Education the great emancipator
THE EDITOR, Sir:
That education is a great emancipator is universally recognised. However, scarce money will always be wasted on education if we continue to expend thinking and saying that every child can learn and every child must learn what they are told and expected to learn or else.
Natural law that some out of ignorance or playing God ignore, determines what everyone of us will learn and will not learn so that learning will be relevant to the benefit of all of us and what I term the doctrine of interdependency.
The street cleaner who does his work very well is no less than the lawyer, doctor or other professionals who do their work very well and is only complementary for the benefit of society. Everyone of us serves a purpose as we complement each other so that we all may benefit, and so we must not drive down people's throat what they must learn or else.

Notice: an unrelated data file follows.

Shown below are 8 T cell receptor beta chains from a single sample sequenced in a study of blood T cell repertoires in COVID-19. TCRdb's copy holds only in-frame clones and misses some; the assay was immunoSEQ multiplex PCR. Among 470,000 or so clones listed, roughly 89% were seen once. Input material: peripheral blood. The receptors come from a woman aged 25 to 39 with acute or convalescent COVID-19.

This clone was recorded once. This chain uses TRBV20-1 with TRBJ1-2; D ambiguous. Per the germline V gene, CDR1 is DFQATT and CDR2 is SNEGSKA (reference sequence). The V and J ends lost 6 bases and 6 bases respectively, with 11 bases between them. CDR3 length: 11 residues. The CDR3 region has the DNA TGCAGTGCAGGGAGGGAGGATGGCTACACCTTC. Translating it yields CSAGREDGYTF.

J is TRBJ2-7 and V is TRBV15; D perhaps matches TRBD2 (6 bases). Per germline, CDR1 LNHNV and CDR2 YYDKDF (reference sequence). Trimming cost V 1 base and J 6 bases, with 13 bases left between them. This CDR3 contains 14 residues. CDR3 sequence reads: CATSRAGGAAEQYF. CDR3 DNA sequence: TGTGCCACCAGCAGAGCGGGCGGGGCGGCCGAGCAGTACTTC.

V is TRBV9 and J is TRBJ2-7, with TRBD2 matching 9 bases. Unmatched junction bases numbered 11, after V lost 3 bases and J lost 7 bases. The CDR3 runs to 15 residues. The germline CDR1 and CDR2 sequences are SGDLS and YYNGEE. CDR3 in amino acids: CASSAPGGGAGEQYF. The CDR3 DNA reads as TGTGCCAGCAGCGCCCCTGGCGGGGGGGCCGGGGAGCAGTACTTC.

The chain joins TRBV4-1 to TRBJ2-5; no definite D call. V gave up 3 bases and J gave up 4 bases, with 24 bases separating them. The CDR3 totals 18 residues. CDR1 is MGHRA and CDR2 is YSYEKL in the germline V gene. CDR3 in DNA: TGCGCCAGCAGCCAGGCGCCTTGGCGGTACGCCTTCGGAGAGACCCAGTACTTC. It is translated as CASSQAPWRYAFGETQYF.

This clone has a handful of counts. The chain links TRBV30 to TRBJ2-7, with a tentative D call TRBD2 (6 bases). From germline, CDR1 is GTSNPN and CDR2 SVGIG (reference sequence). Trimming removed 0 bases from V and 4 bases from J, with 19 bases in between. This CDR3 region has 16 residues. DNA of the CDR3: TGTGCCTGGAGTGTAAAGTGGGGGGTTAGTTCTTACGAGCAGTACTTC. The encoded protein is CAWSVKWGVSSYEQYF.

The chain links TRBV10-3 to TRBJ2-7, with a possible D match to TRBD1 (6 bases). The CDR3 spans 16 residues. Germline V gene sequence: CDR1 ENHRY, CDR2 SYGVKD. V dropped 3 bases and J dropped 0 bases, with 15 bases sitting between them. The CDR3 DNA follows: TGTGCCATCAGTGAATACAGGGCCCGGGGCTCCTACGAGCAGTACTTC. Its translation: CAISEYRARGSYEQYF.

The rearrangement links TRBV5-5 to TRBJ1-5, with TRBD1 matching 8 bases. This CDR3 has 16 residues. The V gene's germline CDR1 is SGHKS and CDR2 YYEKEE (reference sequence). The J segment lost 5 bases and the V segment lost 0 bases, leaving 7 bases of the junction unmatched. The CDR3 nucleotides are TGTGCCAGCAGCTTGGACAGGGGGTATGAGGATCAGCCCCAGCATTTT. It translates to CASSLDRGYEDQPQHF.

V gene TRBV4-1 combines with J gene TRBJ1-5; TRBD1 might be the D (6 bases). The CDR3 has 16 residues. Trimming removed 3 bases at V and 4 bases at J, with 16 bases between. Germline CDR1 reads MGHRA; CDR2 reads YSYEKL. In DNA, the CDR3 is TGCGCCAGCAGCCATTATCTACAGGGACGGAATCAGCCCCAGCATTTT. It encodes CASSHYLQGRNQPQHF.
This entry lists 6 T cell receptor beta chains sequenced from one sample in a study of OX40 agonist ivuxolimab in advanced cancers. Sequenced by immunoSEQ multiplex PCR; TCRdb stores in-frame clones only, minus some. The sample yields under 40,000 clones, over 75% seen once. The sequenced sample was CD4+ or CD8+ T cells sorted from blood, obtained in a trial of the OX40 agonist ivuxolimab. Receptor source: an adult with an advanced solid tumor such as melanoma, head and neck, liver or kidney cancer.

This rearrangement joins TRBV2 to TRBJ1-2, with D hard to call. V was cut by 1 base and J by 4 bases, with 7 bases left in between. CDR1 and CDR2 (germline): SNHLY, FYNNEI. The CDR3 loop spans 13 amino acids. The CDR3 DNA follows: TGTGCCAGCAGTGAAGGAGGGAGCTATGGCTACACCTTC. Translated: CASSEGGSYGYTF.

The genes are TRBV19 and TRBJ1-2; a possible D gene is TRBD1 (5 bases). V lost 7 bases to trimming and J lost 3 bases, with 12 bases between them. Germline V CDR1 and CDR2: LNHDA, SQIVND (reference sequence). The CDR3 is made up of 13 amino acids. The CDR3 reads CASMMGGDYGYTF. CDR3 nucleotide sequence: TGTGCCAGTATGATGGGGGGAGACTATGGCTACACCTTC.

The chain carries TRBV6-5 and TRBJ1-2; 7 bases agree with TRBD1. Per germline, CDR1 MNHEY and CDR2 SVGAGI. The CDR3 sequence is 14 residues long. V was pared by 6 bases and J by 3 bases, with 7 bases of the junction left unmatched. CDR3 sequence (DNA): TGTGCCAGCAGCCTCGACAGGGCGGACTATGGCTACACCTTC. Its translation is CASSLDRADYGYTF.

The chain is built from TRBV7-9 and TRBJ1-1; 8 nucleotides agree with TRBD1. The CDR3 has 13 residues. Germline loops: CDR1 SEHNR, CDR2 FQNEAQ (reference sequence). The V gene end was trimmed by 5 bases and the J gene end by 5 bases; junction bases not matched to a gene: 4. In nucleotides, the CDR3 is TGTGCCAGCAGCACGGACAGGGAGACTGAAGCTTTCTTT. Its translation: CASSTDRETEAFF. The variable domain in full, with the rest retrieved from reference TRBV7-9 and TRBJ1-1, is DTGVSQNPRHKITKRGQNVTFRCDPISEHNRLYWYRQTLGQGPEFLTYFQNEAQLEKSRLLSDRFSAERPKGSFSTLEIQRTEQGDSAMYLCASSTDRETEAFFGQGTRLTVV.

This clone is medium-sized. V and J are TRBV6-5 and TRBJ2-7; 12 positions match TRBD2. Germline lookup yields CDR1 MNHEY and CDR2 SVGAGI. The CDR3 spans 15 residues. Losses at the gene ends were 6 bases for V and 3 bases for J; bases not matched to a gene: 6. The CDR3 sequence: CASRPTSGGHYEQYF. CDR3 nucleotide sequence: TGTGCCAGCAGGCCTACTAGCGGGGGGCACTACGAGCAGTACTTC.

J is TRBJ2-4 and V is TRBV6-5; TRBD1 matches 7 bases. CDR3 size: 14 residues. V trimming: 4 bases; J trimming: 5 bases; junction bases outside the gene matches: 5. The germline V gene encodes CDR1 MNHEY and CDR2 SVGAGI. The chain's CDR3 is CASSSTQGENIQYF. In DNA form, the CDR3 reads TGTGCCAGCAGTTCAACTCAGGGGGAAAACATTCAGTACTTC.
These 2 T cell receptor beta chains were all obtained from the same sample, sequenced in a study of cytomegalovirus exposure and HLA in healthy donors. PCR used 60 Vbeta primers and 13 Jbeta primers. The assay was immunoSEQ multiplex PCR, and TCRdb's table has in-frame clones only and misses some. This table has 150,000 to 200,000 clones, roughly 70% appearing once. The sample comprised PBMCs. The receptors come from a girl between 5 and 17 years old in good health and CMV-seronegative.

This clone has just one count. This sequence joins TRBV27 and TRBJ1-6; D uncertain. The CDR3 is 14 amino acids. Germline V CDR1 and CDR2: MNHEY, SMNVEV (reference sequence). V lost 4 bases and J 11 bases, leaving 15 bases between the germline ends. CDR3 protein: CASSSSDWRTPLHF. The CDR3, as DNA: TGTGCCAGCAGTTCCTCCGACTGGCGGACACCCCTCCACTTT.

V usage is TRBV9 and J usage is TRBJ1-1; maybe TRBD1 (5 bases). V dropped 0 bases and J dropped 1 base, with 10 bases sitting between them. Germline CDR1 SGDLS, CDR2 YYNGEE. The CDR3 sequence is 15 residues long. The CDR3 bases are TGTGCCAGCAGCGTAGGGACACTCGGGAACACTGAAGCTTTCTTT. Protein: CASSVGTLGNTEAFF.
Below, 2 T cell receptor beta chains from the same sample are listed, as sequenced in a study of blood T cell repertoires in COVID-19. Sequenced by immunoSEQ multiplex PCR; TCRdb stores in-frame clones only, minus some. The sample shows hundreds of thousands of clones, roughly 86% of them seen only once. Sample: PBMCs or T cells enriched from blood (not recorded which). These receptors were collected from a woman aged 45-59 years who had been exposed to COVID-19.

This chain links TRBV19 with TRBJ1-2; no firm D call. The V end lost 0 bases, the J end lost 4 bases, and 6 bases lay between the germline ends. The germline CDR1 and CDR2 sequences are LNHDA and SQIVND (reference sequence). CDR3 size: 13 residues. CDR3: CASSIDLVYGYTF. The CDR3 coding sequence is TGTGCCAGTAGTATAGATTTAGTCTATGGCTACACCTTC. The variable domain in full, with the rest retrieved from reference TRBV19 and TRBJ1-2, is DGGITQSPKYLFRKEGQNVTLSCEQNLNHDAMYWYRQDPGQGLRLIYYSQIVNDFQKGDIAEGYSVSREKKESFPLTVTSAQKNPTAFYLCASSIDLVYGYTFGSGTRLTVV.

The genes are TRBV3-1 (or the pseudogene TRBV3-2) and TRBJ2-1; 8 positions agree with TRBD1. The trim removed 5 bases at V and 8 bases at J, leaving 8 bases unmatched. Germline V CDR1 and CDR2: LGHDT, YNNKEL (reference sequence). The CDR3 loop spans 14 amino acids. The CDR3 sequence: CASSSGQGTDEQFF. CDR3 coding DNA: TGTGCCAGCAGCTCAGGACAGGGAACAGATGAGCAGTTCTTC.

The lawyer will tell you that it is settled law that only relevant evidence is admissible in court and only inadmissible when the evidential value is outweighed by its prejudicial value. But relevance is not confined to evidence in court and is applicable to subjects to be learnt as well as everything else, including, for example, what we eat, the medicine we take and even the need for surgery.
Finally, I respectfully submit that completely free education should not be beyond elementary school and greater emphasis should be placed on the use of technology, libraries and private schools in the delivery of education to drastically reduce its cost so that more of our tax dollars are available on humanitarian grounds to provide the best possible health care in our hospitals, which are disgracefully underfinanced and equipped.
Owen S. Crosbie